What We Found In The Attic By Emma Bleker

What We Found In The Attic

The woman you once loved
does not sleep between us in bed.
She is always awake
in my palms
when I move to touch your face
too quickly;
when I mistake your shaking
as something
born of the cold.

We have spoken at length, you and I,
about being inhabited by the body
of a flinch. About what turns us
into bird’s bones. Its fingers
growing longer and longer
the more we think of them.
He says, “it is not because of you,”
I say, “I see another face sometimes, too.”

She sends you once-in-a-while love notes,
still. You let me read them;
they do not come to you like poems
or musings
of some long-soured ‘I miss you.’
It is something else entirely to me that
some past love must look like
blood to you.
I have my own memories
of similar blood, too.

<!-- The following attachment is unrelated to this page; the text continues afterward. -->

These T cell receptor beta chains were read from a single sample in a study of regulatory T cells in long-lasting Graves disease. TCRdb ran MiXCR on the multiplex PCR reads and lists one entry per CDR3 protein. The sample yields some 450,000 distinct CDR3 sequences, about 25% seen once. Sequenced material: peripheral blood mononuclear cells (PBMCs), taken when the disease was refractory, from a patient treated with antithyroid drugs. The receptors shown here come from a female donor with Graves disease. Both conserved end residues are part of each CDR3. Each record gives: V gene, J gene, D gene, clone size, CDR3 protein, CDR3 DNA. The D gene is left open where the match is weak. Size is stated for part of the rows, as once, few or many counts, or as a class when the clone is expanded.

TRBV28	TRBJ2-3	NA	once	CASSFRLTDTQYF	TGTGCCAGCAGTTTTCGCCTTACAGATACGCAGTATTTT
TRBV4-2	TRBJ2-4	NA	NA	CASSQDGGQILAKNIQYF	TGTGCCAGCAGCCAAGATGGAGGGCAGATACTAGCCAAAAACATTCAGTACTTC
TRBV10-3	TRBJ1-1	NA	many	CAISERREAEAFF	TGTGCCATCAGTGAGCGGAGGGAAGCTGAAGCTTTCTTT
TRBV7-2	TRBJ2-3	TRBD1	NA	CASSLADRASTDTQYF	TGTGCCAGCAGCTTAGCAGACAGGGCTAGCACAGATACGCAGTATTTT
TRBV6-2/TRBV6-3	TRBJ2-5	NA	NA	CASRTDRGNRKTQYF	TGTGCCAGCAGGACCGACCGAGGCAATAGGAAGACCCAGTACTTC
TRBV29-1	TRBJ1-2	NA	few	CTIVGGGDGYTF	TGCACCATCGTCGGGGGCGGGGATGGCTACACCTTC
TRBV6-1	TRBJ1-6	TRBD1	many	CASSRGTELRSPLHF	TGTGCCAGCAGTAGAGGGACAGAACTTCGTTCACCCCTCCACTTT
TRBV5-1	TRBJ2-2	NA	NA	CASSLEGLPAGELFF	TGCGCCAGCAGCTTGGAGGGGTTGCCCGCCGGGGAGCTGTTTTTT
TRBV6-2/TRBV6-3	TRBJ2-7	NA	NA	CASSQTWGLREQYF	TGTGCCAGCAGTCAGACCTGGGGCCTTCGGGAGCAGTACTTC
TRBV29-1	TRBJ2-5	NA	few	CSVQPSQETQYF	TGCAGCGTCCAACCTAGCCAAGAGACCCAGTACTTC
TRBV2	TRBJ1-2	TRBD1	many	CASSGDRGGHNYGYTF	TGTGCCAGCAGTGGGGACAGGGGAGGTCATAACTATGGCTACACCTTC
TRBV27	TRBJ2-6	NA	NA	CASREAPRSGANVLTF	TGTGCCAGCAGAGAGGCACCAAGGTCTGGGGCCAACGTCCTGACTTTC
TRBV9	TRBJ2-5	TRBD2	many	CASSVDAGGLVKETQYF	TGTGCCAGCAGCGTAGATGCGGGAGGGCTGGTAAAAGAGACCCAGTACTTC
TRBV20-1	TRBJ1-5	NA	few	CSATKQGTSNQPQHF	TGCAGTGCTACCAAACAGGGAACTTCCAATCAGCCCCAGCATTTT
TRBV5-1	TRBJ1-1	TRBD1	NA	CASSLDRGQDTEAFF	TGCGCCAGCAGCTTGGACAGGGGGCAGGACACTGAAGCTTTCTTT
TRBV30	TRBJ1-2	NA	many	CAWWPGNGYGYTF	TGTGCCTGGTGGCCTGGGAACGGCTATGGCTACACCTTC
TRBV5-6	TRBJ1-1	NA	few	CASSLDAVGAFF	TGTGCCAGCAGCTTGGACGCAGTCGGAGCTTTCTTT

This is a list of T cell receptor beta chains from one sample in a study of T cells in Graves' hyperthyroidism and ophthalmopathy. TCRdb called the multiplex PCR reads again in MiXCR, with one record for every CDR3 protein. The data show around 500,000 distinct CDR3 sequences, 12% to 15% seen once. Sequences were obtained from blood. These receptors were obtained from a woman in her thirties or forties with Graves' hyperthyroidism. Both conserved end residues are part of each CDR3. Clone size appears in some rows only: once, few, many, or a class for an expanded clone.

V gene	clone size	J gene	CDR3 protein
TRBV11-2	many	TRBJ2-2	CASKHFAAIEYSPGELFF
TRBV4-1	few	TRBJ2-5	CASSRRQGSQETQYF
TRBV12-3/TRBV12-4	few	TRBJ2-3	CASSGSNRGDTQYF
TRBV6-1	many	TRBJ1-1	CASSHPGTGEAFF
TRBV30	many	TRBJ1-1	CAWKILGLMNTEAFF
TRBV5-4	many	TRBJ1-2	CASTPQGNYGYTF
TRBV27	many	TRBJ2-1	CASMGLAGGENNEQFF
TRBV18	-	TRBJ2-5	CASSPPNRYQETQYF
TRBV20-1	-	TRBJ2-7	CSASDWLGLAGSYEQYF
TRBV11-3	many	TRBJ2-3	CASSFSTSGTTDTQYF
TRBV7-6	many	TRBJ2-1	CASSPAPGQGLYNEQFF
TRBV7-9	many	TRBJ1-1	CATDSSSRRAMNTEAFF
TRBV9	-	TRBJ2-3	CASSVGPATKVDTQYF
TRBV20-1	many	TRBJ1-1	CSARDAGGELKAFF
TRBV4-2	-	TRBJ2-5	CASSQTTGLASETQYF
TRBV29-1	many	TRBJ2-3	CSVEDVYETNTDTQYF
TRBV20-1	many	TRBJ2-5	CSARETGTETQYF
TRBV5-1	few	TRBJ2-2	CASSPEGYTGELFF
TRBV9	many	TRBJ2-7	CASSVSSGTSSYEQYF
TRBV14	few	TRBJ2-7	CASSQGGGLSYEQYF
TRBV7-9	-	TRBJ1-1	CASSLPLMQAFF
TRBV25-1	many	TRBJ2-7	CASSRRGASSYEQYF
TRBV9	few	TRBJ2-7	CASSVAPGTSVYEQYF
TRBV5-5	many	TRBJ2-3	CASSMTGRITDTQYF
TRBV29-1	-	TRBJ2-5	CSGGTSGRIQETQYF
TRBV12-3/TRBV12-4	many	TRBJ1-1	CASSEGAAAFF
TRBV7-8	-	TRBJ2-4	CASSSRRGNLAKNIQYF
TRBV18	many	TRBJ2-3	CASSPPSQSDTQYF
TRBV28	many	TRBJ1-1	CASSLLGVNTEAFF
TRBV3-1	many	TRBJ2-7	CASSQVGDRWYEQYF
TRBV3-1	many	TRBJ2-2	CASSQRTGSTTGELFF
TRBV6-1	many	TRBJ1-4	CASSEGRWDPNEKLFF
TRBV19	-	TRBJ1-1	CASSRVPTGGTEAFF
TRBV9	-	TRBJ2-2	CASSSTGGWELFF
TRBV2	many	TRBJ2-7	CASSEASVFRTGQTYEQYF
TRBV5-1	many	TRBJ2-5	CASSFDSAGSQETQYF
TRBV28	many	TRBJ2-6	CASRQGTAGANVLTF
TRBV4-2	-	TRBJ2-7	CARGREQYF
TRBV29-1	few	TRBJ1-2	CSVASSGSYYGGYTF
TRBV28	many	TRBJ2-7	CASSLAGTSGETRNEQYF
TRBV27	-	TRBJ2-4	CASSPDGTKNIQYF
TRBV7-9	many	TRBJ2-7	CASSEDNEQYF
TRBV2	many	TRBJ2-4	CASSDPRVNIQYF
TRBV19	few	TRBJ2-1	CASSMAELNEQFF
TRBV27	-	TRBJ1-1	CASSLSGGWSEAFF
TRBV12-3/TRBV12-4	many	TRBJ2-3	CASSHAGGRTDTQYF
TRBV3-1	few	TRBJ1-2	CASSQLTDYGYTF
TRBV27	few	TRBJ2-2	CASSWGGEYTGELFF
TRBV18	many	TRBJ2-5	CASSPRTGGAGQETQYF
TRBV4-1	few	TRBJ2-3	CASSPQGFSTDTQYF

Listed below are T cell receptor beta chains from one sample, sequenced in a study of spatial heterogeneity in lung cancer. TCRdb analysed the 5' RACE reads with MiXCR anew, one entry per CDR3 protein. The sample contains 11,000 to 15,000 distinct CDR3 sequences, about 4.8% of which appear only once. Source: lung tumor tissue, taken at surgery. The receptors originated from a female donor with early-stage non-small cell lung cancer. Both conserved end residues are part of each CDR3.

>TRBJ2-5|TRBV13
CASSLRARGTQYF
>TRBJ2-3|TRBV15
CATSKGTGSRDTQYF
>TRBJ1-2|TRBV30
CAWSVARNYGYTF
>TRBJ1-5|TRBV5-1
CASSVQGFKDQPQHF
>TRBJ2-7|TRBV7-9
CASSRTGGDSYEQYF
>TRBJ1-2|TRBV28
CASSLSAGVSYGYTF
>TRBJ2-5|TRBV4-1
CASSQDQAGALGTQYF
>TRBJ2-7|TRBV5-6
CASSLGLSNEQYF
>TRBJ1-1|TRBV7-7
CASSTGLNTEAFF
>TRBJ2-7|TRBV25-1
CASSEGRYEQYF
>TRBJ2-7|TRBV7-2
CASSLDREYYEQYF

In the attic of a home that is new to us,
we find a box of wedding photographs
marked “garbage.”
We still try to believe that
gone love
was still love.

But we know, with these promises
on our skin, some love cannot be
forgotten. Some love
leaves marks.
Not all true things
were good to us.
By Emma Bleker


Emma Bleker is a 22 year old writer based out of Virginia. She has previously been published or is forthcoming in Philosophical Idiot, Persephone’s Daughters, Cahoodaloodaling, Yellow Chair Review, Thought Catalog, Rising Phoenix Review, and Skylark Review, among others. She probably wants to be your friend.

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